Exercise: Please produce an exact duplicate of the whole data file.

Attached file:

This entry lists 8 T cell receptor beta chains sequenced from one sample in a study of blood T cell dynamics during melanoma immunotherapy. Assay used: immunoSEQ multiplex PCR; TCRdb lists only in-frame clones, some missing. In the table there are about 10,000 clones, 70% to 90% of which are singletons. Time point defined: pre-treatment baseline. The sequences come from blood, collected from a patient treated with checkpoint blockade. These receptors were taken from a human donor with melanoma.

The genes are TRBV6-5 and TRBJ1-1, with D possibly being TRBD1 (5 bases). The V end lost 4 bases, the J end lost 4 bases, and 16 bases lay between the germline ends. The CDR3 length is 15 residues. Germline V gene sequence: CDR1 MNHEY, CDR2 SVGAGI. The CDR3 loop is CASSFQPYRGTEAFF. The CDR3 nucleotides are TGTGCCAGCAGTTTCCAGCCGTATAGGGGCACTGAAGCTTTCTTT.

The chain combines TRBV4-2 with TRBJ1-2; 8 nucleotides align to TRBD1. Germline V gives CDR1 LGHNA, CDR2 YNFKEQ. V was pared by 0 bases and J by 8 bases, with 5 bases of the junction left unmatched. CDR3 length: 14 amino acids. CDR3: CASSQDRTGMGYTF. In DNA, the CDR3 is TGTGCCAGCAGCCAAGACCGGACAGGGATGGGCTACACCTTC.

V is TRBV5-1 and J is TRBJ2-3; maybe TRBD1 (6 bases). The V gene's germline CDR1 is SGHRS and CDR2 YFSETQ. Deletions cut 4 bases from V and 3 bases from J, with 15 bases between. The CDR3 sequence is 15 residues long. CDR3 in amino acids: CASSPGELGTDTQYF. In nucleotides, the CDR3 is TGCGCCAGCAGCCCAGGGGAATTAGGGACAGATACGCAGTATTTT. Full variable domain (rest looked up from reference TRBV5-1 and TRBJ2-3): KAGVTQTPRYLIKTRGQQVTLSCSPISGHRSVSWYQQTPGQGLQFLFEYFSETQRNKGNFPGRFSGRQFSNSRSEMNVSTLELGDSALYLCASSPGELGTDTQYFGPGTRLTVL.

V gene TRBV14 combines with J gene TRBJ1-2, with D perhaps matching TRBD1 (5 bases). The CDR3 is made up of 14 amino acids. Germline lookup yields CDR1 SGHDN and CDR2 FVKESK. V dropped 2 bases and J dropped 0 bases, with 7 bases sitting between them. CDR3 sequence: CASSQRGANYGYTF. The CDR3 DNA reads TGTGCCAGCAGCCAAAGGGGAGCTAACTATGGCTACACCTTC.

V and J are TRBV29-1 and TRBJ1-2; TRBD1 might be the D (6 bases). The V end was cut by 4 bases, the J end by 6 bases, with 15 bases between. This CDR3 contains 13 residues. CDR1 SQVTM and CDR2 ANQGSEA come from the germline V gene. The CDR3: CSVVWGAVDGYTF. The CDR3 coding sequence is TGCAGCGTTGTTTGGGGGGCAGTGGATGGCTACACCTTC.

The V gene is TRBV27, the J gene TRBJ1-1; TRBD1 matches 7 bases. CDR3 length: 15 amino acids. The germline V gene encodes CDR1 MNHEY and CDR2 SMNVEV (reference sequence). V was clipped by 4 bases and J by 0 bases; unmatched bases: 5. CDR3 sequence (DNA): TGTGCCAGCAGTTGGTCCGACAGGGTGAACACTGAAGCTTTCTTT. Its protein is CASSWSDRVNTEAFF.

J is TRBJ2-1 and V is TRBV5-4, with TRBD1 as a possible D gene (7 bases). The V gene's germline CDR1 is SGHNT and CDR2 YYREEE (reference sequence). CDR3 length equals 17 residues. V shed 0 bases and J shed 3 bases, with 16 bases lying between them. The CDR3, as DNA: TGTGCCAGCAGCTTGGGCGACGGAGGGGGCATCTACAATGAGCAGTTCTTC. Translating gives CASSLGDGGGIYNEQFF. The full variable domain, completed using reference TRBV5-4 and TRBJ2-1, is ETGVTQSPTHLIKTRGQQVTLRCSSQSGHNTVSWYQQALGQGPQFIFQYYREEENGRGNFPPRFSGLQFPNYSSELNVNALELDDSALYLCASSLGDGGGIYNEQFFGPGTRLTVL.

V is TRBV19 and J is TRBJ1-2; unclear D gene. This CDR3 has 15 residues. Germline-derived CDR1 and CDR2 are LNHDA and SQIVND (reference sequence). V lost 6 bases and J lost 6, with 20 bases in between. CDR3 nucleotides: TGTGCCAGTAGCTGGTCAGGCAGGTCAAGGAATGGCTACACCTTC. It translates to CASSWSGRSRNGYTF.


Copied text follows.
This entry lists 8 T cell receptor beta chains sequenced from one sample in a study of blood T cell dynamics during melanoma immunotherapy. Assay used: immunoSEQ multiplex PCR; TCRdb lists only in-frame clones, some missing. In the table there are about 10,000 clones, 70% to 90% of which are singletons. Time point defined: pre-treatment baseline. The sequences come from blood, collected from a patient treated with checkpoint blockade. These receptors were taken from a human donor with melanoma.

The genes are TRBV6-5 and TRBJ1-1, with D possibly being TRBD1 (5 bases). The V end lost 4 bases, the J end lost 4 bases, and 16 bases lay between the germline ends. The CDR3 length is 15 residues. Germline V gene sequence: CDR1 MNHEY, CDR2 SVGAGI. The CDR3 loop is CASSFQPYRGTEAFF. The CDR3 nucleotides are TGTGCCAGCAGTTTCCAGCCGTATAGGGGCACTGAAGCTTTCTTT.

The chain combines TRBV4-2 with TRBJ1-2; 8 nucleotides align to TRBD1. Germline V gives CDR1 LGHNA, CDR2 YNFKEQ. V was pared by 0 bases and J by 8 bases, with 5 bases of the junction left unmatched. CDR3 length: 14 amino acids. CDR3: CASSQDRTGMGYTF. In DNA, the CDR3 is TGTGCCAGCAGCCAAGACCGGACAGGGATGGGCTACACCTTC.

V is TRBV5-1 and J is TRBJ2-3; maybe TRBD1 (6 bases). The V gene's germline CDR1 is SGHRS and CDR2 YFSETQ. Deletions cut 4 bases from V and 3 bases from J, with 15 bases between. The CDR3 sequence is 15 residues long. CDR3 in amino acids: CASSPGELGTDTQYF. In nucleotides, the CDR3 is TGCGCCAGCAGCCCAGGGGAATTAGGGACAGATACGCAGTATTTT. Full variable domain (rest looked up from reference TRBV5-1 and TRBJ2-3): KAGVTQTPRYLIKTRGQQVTLSCSPISGHRSVSWYQQTPGQGLQFLFEYFSETQRNKGNFPGRFSGRQFSNSRSEMNVSTLELGDSALYLCASSPGELGTDTQYFGPGTRLTVL.

V gene TRBV14 combines with J gene TRBJ1-2, with D perhaps matching TRBD1 (5 bases). The CDR3 is made up of 14 amino acids. Germline lookup yields CDR1 SGHDN and CDR2 FVKESK. V dropped 2 bases and J dropped 0 bases, with 7 bases sitting between them. CDR3 sequence: CASSQRGANYGYTF. The CDR3 DNA reads TGTGCCAGCAGCCAAAGGGGAGCTAACTATGGCTACACCTTC.

V and J are TRBV29-1 and TRBJ1-2; TRBD1 might be the D (6 bases). The V end was cut by 4 bases, the J end by 6 bases, with 15 bases between. This CDR3 contains 13 residues. CDR1 SQVTM and CDR2 ANQGSEA come from the germline V gene. The CDR3: CSVVWGAVDGYTF. The CDR3 coding sequence is TGCAGCGTTGTTTGGGGGGCAGTGGATGGCTACACCTTC.

The V gene is TRBV27, the J gene TRBJ1-1; TRBD1 matches 7 bases. CDR3 length: 15 amino acids. The germline V gene encodes CDR1 MNHEY and CDR2 SMNVEV (reference sequence). V was clipped by 4 bases and J by 0 bases; unmatched bases: 5. CDR3 sequence (DNA): TGTGCCAGCAGTTGGTCCGACAGGGTGAACACTGAAGCTTTCTTT. Its protein is CASSWSDRVNTEAFF.

J is TRBJ2-1 and V is TRBV5-4, with TRBD1 as a possible D gene (7 bases). The V gene's germline CDR1 is SGHNT and CDR2 YYREEE (reference sequence). CDR3 length equals 17 residues. V shed 0 bases and J shed 3 bases, with 16 bases lying between them. The CDR3, as DNA: TGTGCCAGCAGCTTGGGCGACGGAGGGGGCATCTACAATGAGCAGTTCTTC. Translating gives CASSLGDGGGIYNEQFF. The full variable domain, completed using reference TRBV5-4 and TRBJ2-1, is ETGVTQSPTHLIKTRGQQVTLRCSSQSGHNTVSWYQQALGQGPQFIFQYYREEENGRGNFPPRFSGLQFPNYSSELNVNALELDDSALYLCASSLGDGGGIYNEQFFGPGTRLTVL.

V is TRBV19 and J is TRBJ1-2; unclear D gene. This CDR3 has 15 residues. Germline-derived CDR1 and CDR2 are LNHDA and SQIVND (reference sequence). V lost 6 bases and J lost 6, with 20 bases in between. CDR3 nucleotides: TGTGCCAGTAGCTGGTCAGGCAGGTCAAGGAATGGCTACACCTTC. It translates to CASSWSGRSRNGYTF.